We often discuss fashiontech and how to build a strong business that revolves around it in a legal manner on this blog. We thought it would be interesting to move away from the prevention side and address what can sometimes happen in court. We’ll therefore be looking at a decision about the concept of “frivolous lawsuits” in the Smart Wearable Technologies Inc. v. Fitbit Inc. case.
Please use this as general information, not as legal advice. If you have any questions regarding wearables of frivolous lawsuits, please consult an attorney.
Smart Wearables initially sued Fitbit for patent infringement in 2016, claiming that the Fitbit Gaze and the Fitbit Surge infringed on a Smart Wearables technology used to gather data and then generate a variety of information about a user’s movement.
In May 2017, Fitbit informed Smart Wearables’ attorneys that the Fitbit Gaze and Fitbit Surge did not infringe on any patents and provided them with a “Fitbit engineer’s declaration, an invitation to inspect the source code at Fitbit’s office, and the bill of materials for an accused device.” Smart Wearables however refused to amend its claims and decided to keep arguing that Fitbit had infringed on its patent.
Fitbit subsequently filed a motion for sanctions against Smart Wearable Technologies on the basis that the plaintiff’s allegations were frivolous. On June 27th, 2018, two years after the lawsuit was filed, Judge Vince Chhabria granted Fitbit this motion for sanctions and attorney’s fees, based on the fact that Smart Wearables Technologies had decided not to look into Fitbit’s claims regarding the lack of patent infringement.
Judge Chhabria stated that Smart Wearable Technologies’ lack of investigation into Fitbit’s claims and their refusal to do a teardown of the devices were brought up multiple times during the litigation. Yet, Smart Wearable Technologies was not able to provide the court with a valid reason as to why they were refusing any kind of investigation and decided instead to continue to “assert infringement theories that were outside the scope of its contentions and unsupported by any real evidence.”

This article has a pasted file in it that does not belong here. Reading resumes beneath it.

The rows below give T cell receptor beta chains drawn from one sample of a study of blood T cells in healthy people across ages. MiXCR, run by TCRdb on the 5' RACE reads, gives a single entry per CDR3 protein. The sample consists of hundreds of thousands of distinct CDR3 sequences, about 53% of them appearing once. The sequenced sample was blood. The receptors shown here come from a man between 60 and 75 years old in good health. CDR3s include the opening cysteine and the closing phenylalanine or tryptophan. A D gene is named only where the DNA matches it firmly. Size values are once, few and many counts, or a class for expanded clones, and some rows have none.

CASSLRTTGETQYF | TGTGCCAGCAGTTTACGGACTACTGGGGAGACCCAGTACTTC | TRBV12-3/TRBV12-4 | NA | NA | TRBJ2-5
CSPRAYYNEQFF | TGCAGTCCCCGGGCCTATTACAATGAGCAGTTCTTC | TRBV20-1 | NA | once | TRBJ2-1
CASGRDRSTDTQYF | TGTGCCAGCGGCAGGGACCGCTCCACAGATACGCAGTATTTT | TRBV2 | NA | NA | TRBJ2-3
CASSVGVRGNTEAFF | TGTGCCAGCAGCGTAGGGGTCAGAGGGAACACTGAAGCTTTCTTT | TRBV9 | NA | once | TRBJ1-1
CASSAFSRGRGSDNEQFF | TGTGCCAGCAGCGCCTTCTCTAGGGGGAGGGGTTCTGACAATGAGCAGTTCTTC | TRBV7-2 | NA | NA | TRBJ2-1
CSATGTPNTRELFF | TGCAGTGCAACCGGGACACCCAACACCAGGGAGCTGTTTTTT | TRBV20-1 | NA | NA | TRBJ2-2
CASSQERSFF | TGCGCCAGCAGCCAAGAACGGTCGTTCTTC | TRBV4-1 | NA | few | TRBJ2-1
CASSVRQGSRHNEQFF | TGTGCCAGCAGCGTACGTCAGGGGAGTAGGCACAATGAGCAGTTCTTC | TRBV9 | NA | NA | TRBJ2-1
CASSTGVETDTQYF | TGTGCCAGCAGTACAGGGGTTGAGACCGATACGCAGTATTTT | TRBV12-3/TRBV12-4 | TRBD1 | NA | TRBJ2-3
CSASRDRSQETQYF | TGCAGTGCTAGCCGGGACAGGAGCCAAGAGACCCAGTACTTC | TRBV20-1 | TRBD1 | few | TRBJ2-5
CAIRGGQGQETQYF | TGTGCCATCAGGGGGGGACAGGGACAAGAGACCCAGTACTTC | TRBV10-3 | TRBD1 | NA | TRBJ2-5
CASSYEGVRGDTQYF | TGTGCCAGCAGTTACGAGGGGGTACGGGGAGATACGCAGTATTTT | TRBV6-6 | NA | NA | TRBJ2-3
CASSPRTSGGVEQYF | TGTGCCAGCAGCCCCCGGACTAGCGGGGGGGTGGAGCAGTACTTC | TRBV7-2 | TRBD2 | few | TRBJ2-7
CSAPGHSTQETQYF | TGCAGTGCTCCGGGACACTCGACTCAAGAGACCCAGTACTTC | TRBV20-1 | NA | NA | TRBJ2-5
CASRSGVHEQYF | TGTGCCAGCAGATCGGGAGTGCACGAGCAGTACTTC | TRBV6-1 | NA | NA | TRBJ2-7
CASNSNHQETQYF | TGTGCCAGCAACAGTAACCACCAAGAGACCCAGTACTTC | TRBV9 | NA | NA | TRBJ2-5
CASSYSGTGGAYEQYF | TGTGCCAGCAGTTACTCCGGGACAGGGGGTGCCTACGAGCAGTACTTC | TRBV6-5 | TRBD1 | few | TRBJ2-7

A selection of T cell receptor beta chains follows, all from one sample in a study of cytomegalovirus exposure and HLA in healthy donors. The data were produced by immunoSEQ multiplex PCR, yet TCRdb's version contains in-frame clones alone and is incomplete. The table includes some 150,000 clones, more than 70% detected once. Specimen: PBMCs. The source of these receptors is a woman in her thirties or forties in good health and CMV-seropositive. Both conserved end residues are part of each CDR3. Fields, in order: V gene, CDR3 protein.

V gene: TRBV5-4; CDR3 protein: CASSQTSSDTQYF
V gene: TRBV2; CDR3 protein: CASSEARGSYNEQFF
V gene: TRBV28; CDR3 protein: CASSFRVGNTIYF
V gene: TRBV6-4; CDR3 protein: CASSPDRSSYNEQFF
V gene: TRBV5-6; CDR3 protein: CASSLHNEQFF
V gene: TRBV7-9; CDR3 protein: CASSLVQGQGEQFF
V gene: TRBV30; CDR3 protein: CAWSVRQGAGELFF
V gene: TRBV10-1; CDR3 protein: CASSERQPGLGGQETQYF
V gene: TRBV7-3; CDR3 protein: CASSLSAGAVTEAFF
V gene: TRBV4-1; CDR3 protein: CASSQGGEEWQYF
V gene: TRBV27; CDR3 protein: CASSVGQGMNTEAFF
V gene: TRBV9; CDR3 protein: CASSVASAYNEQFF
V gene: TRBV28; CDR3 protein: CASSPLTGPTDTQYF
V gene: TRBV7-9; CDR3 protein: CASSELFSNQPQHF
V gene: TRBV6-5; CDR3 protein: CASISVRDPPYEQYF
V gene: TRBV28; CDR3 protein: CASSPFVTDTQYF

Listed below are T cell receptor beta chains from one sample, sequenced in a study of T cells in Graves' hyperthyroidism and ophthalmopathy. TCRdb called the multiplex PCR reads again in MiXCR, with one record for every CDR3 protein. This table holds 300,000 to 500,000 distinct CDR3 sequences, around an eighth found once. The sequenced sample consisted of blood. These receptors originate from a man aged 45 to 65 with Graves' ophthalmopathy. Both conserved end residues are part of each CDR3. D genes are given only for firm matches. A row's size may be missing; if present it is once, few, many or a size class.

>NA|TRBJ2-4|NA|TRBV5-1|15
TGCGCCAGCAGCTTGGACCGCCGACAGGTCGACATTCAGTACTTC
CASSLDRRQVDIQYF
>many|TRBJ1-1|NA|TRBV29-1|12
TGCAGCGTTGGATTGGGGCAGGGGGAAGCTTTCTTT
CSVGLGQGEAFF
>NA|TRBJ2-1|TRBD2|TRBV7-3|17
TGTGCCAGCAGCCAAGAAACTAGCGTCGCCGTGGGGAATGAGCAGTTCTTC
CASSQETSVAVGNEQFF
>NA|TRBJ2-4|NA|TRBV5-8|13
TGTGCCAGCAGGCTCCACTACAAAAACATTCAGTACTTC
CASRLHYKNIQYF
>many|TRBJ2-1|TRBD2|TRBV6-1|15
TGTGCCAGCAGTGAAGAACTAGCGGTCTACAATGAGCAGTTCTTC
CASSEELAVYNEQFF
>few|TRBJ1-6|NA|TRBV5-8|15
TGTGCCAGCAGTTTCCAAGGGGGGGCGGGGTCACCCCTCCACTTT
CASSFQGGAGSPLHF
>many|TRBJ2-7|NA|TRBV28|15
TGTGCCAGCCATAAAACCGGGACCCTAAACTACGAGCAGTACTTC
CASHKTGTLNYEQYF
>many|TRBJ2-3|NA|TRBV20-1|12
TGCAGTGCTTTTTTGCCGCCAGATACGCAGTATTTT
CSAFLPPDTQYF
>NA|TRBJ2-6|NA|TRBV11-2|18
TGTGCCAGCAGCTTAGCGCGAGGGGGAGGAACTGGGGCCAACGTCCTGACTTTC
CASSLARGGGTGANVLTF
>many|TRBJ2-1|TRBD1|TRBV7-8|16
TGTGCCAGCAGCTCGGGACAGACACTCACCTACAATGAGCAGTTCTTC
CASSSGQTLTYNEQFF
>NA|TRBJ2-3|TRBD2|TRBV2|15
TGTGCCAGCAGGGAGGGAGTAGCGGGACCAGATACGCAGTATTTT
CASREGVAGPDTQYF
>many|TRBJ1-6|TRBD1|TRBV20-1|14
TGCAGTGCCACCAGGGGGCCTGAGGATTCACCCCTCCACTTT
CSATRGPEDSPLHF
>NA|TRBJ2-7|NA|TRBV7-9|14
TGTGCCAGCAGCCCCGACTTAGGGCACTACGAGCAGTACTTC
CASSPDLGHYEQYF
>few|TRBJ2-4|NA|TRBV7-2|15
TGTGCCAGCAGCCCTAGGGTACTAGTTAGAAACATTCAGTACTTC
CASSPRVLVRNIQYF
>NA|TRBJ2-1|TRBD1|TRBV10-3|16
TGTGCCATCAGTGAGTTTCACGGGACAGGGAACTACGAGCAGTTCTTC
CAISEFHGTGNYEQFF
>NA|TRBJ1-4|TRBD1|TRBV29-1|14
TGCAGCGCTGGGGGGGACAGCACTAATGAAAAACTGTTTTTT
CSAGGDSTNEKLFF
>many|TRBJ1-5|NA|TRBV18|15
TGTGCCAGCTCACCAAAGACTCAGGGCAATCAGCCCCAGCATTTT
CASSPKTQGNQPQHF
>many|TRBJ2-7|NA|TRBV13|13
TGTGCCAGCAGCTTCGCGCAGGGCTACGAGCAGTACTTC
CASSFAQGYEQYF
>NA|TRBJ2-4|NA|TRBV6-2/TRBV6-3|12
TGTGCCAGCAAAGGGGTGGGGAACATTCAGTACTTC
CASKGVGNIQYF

Considering all these facts, Judge Chhabria held Smart Wearable Technologies and their attorneys jointly liable for the amount of $222,937.66.
What to learn from this decision? If you are thinking about suing a competitor based on weak evidence for the sole purpose of negatively impacting their business, keep in mind that such a behavior can easily backfire. Courts can sanction abusive behaviors such as Smart Wearable Technologies’ in this case. Moreover, looking into the other party’s claims is essential, especially if they are showing good faith and providing you with the necessary tools to investigate them. Doing so can allow you to amend your claims to the essential, which is always appreciated by courts.
As with all Law on the Runway posts, please use this as general information, not as legal advice. If you have any questions regarding wearables or frivolous lawsuits, you may email email@example.com.